As long as humans walk around on two legs, there will always be the potential for slip, trip, and fall accidents. Indeed, some of our culture’s biggest laughs are garnered from comedy movies, YouTube virals, and clips from America’s Funniest Home Videos showing random people falling on their butts. However, BSCs know that the consequences of a serious slip and fall is no laughing matter, especially if the accident could have been easily prevented.
Because BSCs are charged with the cleaning and maintenance of buildings and other built environments, they are directly responsible for ensuring the safety of anyone visiting these spaces. And slips, trips, and falls (STFs) are among the most common breaches of this sense of safety. In fact, STFs “constitute the majority of general industry accidents and are the cause of 15 percent of all accidental deaths—second only to motor vehicles as a cause of fatalities,” notes the Occupational Safety and Health Administration (OSHA). The Bureau of Labor Statistics reports that STFs are the leading cause of all workplace injuries and lost work days, accounting for tens of billions of dollars a year in workers’ compensation, medical care, and legal fees. And in many cases, the liability for STFs can rest squarely on the shoulders of BSCs.
"It’s vitally important that BSCs are able to quickly identify all of the potential causes of slip and fall accidents and know how to deal with them in an effective manner."
There are several factors that can contribute to an STF—a wet floor, an obstructed walkway, a poorly maintained stairway, or even just an uneven patch of floor tile—and all of these can end up crippling both the victim and the organization that owns the property. Thus, it’s vitally important that BSCs are able to quickly identify all of the potential causes of slip and fall accidents and know how to deal with them in an effective manner.
One simple way to prevent these accidents is to be aware of the locations where they are most likely to occur. Given this, a BSCs first course of action should be to identify these locations and make sure they receive the proper level of attention in terms of preventative measures.
Slipping and sliding
Slips occur when a person’s footing loses traction with a floor’s surface, and this is usually due to the surface having a low level of friction. Some of the most likely locations for slips include:
• any surface vulnerable to wet or oily spills, and/or moisture buildup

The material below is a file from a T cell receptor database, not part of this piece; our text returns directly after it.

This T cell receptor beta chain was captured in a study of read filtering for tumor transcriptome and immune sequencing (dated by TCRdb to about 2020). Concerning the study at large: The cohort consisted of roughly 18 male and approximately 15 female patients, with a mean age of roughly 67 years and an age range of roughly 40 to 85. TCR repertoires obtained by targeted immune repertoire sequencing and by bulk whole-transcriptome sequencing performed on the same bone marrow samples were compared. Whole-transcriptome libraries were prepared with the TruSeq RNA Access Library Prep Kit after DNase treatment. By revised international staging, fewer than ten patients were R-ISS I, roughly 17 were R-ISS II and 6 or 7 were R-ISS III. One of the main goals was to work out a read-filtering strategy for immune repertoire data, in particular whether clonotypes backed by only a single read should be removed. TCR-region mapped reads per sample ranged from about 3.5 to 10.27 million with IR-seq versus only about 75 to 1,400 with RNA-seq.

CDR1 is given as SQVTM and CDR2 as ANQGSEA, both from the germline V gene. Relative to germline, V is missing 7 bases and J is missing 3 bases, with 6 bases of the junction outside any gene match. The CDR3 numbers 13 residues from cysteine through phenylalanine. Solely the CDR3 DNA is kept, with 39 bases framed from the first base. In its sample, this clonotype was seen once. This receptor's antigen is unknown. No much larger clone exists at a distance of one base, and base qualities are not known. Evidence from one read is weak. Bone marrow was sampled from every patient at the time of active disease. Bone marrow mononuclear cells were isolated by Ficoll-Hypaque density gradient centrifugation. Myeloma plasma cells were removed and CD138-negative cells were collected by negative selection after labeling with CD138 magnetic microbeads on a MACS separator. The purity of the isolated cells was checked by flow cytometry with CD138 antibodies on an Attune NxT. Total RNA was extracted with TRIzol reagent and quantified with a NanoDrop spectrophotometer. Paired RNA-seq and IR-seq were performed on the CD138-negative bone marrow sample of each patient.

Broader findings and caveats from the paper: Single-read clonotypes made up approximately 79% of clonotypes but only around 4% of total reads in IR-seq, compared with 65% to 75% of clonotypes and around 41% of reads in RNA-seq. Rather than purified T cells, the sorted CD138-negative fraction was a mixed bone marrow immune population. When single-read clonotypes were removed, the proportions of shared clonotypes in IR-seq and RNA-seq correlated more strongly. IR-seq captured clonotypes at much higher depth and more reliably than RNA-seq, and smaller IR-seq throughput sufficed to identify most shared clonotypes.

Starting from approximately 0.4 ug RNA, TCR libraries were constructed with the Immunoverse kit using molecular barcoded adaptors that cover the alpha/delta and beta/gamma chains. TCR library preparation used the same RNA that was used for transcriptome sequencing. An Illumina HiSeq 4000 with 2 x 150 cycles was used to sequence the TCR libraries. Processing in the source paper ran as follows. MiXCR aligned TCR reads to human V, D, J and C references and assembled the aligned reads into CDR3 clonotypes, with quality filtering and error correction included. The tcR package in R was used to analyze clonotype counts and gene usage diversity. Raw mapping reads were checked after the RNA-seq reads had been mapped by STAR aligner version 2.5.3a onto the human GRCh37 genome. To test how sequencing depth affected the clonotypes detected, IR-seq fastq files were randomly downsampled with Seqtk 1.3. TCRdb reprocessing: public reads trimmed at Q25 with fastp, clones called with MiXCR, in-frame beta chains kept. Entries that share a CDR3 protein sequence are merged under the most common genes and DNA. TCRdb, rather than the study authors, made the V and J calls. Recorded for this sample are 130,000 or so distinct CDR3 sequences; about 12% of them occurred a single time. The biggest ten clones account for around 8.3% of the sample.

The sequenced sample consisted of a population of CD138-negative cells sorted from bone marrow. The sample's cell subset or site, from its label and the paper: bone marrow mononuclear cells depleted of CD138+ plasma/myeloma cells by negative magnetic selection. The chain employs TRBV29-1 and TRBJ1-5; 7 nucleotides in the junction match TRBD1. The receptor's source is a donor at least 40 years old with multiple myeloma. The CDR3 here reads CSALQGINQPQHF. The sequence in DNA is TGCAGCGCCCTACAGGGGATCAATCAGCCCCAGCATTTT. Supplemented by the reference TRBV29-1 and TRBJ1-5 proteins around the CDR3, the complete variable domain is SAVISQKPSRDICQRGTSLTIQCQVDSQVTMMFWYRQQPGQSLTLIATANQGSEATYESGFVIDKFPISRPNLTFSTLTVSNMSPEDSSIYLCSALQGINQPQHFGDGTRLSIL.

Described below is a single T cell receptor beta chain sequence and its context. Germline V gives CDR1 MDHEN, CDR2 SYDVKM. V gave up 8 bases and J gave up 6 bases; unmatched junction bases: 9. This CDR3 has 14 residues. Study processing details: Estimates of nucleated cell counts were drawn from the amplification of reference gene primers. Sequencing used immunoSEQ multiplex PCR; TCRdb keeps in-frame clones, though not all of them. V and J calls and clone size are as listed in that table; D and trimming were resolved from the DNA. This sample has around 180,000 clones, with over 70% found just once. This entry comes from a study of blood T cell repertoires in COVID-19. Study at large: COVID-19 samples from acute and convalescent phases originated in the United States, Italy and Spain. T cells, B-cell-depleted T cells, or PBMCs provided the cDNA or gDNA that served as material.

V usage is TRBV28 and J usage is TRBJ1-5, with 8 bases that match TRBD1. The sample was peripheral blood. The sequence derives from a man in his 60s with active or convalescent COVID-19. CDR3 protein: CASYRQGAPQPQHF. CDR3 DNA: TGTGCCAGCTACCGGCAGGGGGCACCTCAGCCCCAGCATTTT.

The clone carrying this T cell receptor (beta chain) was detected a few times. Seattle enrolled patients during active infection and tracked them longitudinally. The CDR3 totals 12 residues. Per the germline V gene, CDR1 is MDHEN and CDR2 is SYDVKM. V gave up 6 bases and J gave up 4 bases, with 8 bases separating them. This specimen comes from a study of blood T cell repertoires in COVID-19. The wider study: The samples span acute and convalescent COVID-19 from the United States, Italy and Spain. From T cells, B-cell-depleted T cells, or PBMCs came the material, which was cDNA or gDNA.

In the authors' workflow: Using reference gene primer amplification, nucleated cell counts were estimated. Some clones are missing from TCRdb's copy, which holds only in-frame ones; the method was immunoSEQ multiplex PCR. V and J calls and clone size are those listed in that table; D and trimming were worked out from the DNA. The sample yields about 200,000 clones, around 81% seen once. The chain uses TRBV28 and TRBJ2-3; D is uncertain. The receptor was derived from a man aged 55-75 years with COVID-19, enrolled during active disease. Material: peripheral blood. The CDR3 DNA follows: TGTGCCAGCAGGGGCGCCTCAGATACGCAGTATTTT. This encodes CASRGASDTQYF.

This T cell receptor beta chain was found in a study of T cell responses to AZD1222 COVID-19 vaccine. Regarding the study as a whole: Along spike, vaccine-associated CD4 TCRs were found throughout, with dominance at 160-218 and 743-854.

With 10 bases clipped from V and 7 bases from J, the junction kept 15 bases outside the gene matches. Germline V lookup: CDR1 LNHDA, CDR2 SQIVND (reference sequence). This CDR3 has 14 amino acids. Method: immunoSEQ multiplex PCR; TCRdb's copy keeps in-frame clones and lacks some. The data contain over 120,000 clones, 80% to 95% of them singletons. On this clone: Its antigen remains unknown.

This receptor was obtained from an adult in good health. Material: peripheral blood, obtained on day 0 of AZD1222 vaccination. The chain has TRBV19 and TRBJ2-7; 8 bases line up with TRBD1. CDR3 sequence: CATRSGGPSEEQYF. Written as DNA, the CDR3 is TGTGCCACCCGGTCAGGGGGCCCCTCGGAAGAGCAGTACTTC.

• any surface exposed to extreme weather conditions, such as rain, ice, and snow
• recently cleaned, polished, or waxed walkways
• areas where different types of flooring border one another, such as a spot where a carpeted floor transitions to a hardwood floor
Slips often occur because a spill was not quickly mopped up or because the floor is still wet from cleaning. In either case, before any other measures are taken, there must be some type of notification to building occupants that a slippery surface exists. It’s a good idea to have wet-floor signs, cones, security tape—anything that can be used to cordon off the affected area. That said, a couple of chairs and a handwritten note is better than nothing. This way, if you can’t immediately fix the situation or have to go elsewhere to gather the necessary supplies, occupants will at least have some kind of warninig. To best stay on top of things, make sure your staff is proactive, not reactive. Don’t wait until spills or accidents are reported; make regular rounds of the building and its grounds to seek out areas where slips are likely.
If you have identified the potentially dangerous location(s) and notified occupants, often the only thing you can do (at least for slips)next is to make sure the area gets returned to normal as soon as possible. That means cleaning spills immediately upon discovery and then maintaining that level of cleanliness by regular sweeping, mopping, and vacuuming. This also means allowing for adequate drying times after cleaning or polishing any floors and/or walkways.
But proper slip and fall prevention also requires good management. If you are the head of cleaning crew, make sure there is a clear plan in place for dealing not only with spills, but any other potentially hazardous condition. Be accountable for knowing what needs to be done, who needs to do it, what your standards are, and then communicate that information to your staff—and make sure they comply!